The first round of talks between the United State, Mexico and Canada on revamping the North American Free Trade Agreement will take place in Washington from Aug. 16-20, U.S. Trade Representative Robert Lighthizer said on Wednesday.

Lighthizer also said John Melle, a veteran of North American trade policy and assistant U.S. trade representative for the Western Hemisphere, would lead the day to day negotiations of NAFTA for the United States.

If successful, such a tight schedule could allow talks to finish by early next year, lowering the risk that the process could be politicized by Mexico's July 2018 presidential election.

Two Mexican officials, who asked not to be identified because of the sensitivity of the issue, said the three nations had agreed on the seven round time timetable with three-week intervals.

One of the Mexican officials said the aim was to conclude the NAFTA talks before the election campaign was in full swing.



Negotiations to upgrade the accord that underpins over a trillion dollars of trilateral trade between the United States, Mexico and Canada are due to begin from Aug. 16 at a pace that was described as "very aggressive" by one of the Mexican officials.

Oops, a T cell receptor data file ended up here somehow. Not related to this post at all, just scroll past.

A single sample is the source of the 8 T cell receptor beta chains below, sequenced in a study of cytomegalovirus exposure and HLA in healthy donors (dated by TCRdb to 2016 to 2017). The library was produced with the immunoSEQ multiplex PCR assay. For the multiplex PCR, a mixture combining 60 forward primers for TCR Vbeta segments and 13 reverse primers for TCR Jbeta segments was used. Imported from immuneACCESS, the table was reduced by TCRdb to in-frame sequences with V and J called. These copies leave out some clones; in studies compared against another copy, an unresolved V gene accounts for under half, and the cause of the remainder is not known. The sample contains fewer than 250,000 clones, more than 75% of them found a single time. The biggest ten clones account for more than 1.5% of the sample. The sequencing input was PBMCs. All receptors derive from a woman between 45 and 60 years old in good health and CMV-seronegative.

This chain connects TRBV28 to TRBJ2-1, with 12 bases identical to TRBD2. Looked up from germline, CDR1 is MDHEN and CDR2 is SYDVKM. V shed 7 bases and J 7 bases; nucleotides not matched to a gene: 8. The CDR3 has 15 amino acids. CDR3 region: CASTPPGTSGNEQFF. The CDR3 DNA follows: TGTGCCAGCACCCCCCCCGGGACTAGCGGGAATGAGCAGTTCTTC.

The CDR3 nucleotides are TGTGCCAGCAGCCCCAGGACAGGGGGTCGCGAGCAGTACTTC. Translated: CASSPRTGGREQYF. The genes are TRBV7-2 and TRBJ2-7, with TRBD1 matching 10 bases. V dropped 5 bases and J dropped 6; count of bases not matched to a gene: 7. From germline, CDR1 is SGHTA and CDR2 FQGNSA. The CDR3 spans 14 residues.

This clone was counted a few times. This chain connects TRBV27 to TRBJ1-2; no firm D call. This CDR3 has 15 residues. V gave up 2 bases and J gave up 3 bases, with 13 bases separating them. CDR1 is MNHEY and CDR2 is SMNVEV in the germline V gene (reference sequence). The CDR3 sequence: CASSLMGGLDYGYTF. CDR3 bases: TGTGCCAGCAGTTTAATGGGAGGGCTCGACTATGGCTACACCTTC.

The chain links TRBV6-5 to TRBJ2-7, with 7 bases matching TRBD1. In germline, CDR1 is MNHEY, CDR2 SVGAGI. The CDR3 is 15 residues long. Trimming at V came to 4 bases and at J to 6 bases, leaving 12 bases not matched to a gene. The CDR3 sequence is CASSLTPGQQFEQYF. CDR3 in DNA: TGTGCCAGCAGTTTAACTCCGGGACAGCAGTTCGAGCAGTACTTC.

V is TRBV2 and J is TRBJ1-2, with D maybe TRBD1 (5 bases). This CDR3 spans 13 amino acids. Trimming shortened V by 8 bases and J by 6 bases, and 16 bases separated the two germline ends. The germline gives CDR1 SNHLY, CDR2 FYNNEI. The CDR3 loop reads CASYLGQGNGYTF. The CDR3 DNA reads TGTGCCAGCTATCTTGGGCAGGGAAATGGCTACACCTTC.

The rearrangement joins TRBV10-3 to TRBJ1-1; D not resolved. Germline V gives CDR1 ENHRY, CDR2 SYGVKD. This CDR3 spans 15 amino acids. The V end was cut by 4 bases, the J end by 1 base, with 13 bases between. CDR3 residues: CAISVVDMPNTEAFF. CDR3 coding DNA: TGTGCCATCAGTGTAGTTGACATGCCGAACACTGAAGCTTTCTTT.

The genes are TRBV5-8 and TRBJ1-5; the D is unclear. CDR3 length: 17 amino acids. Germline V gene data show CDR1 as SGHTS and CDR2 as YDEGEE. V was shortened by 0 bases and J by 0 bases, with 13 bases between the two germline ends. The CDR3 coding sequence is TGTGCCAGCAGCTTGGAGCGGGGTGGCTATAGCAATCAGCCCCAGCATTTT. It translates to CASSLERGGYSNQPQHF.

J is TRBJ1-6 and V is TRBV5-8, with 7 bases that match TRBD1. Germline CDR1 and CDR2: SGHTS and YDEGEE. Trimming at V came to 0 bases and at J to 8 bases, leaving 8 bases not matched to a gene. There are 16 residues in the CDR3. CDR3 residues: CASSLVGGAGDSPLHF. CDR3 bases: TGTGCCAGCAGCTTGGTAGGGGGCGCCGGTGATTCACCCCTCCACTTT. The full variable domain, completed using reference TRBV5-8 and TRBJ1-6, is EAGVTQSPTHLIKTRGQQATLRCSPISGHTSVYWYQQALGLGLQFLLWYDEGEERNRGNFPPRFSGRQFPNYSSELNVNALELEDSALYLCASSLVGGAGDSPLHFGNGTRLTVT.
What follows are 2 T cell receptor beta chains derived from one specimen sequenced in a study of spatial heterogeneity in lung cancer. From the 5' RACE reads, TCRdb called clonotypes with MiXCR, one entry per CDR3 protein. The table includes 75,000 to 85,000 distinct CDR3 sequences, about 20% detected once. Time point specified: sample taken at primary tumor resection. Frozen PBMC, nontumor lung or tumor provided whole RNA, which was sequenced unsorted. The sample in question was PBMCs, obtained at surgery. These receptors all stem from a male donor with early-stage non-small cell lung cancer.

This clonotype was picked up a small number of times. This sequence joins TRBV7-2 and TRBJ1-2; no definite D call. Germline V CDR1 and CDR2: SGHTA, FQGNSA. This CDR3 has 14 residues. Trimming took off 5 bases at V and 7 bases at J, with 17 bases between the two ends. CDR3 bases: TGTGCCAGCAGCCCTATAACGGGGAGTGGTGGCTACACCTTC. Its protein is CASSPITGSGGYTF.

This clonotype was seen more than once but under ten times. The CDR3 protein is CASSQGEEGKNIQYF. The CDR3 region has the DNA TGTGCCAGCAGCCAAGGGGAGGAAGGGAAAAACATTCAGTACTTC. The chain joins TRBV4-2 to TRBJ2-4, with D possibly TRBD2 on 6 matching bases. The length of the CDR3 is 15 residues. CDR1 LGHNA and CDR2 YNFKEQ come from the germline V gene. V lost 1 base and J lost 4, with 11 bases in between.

A well-placed Canadian source familiar with discussions said the United States had proposed the schedule, but could not confirm whether an agreement had been reached on the timetable.

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U.S. administration officials said Mexico had asked for the negotiations to be completed by the end of the year before the Mexican presidential election heats up.

Lighthizer, has said he hopes the negotiations could be wrapped up by the end of the year, while noting, however, that he was not prepared to set a deadline for the talks. He said in June that completing the negotiations by the year end was a "very, very quick time frame and we're not going to have a bad agreement to save time."

Trump has pushed for a renegotiation of NAFTA, threatening to dump it if he cannot rework the accord to the benefit of the United States. He argues it has fueled a trade deficit with Mexico and cost thousands of U.S. jobs.